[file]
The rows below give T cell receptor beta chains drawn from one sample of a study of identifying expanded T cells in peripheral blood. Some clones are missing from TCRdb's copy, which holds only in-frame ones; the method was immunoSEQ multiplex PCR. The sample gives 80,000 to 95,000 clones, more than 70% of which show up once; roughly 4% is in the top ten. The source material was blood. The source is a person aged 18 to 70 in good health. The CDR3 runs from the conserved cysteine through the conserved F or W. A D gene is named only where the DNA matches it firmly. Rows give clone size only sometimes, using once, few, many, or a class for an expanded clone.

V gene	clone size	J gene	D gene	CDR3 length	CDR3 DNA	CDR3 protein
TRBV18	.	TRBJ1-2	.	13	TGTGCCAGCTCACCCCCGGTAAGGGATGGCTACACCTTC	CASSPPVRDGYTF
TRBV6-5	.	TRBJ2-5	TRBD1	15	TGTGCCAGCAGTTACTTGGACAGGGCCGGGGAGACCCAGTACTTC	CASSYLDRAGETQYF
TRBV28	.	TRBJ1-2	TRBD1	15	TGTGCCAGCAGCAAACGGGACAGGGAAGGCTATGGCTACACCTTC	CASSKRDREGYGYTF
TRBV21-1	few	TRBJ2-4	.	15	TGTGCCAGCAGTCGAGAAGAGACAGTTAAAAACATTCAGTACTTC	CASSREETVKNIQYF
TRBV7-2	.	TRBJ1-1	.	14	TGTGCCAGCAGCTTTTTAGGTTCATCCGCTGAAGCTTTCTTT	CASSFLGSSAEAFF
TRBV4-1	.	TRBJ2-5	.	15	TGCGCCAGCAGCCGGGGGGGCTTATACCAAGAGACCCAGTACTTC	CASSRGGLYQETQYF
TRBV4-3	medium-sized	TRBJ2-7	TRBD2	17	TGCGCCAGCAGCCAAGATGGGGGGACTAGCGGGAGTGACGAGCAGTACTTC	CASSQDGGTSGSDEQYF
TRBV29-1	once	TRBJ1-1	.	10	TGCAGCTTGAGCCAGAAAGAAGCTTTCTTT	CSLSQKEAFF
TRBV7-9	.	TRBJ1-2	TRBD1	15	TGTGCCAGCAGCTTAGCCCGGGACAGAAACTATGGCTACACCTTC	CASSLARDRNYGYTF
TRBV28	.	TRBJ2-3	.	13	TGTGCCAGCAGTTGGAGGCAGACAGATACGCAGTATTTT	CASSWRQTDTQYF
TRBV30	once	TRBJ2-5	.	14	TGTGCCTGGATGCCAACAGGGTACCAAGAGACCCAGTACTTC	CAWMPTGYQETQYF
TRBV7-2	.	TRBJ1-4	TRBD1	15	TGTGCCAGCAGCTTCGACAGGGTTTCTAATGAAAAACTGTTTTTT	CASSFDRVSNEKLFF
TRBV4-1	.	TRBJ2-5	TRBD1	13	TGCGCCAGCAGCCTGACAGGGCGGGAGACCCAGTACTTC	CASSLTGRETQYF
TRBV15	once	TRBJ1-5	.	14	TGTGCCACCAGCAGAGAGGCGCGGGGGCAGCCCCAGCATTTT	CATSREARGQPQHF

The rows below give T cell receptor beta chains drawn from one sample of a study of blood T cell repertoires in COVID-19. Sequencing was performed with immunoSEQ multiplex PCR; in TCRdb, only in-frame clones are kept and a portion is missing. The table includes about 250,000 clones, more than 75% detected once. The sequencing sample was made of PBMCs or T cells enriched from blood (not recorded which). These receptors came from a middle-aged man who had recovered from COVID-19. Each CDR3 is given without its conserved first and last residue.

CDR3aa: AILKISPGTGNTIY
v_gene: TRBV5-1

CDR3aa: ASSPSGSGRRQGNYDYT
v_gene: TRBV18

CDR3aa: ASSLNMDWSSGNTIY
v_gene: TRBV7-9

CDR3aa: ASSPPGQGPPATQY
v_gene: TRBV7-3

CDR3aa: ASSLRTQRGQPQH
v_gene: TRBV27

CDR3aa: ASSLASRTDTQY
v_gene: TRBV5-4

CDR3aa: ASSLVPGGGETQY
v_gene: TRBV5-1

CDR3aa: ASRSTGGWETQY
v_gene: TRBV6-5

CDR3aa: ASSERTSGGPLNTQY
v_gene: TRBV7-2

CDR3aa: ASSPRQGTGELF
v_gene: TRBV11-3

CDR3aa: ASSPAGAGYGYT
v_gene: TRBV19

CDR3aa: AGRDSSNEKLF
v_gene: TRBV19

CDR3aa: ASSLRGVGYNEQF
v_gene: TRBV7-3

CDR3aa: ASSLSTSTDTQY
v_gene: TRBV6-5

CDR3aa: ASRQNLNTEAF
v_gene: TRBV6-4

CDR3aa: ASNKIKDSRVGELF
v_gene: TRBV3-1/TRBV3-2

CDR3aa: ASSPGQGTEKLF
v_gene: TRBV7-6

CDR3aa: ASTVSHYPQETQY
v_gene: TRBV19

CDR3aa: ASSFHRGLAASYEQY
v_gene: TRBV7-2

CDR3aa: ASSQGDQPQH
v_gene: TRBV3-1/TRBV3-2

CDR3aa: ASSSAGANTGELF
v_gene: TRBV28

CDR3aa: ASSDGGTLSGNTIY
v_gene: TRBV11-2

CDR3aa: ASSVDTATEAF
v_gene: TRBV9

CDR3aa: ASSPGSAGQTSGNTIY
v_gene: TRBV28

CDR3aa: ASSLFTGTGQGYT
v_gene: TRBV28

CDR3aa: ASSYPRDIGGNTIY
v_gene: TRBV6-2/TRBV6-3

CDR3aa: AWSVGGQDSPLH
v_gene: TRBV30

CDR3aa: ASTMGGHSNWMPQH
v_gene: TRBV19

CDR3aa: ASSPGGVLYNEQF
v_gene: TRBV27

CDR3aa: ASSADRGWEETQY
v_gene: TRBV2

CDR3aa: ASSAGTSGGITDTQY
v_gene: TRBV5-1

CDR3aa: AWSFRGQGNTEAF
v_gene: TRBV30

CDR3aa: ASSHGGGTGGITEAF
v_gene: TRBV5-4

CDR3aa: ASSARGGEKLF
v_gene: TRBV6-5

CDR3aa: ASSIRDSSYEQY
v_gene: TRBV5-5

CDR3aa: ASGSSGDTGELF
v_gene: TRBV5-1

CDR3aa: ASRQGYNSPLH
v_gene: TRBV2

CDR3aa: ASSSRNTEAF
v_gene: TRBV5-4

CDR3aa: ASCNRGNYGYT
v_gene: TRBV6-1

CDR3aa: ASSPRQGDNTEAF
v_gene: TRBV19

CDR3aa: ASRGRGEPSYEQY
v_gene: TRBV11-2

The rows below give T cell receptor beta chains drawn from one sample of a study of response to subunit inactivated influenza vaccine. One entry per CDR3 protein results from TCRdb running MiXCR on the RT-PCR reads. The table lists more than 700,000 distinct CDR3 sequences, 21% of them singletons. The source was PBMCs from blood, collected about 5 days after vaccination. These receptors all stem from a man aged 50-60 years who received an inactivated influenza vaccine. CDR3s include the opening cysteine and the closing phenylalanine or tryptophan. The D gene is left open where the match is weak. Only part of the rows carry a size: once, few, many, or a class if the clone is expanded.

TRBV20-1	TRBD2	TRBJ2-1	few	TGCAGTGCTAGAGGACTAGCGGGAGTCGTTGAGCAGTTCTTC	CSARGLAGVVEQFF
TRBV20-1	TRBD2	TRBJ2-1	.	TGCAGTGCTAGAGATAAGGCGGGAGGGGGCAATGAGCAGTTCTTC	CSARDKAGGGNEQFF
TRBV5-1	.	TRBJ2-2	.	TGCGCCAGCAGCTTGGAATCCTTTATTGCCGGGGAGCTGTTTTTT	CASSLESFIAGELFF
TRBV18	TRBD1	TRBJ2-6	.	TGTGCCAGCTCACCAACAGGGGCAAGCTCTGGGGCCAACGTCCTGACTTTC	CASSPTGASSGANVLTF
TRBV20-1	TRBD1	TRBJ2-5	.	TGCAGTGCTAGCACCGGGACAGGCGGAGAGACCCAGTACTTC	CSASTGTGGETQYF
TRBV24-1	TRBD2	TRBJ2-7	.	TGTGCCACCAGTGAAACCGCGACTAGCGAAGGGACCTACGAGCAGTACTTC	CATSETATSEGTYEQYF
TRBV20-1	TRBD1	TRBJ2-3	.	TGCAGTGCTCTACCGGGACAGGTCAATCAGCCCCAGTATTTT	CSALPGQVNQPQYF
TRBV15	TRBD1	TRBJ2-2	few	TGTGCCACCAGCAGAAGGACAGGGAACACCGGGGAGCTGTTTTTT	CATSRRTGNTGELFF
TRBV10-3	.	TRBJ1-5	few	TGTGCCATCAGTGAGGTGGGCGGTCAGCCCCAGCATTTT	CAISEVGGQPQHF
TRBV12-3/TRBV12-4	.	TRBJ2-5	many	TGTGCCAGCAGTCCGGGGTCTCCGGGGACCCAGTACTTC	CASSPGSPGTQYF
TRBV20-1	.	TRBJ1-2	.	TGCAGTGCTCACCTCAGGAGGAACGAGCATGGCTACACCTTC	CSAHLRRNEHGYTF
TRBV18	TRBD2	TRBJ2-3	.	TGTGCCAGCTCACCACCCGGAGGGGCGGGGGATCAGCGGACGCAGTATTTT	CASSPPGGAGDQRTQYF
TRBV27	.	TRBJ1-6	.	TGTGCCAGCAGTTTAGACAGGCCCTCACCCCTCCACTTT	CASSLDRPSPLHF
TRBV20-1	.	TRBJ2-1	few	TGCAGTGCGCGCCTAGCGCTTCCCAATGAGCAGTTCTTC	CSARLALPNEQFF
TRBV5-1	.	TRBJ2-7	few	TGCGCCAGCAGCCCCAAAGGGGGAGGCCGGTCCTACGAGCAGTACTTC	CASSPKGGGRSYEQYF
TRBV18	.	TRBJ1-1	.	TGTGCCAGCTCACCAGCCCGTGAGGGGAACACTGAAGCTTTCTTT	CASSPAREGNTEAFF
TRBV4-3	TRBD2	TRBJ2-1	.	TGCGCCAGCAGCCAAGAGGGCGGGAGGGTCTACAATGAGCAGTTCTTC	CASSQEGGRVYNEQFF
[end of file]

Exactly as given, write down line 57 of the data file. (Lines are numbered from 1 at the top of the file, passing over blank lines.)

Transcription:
v_gene: TRBV3-1/TRBV3-2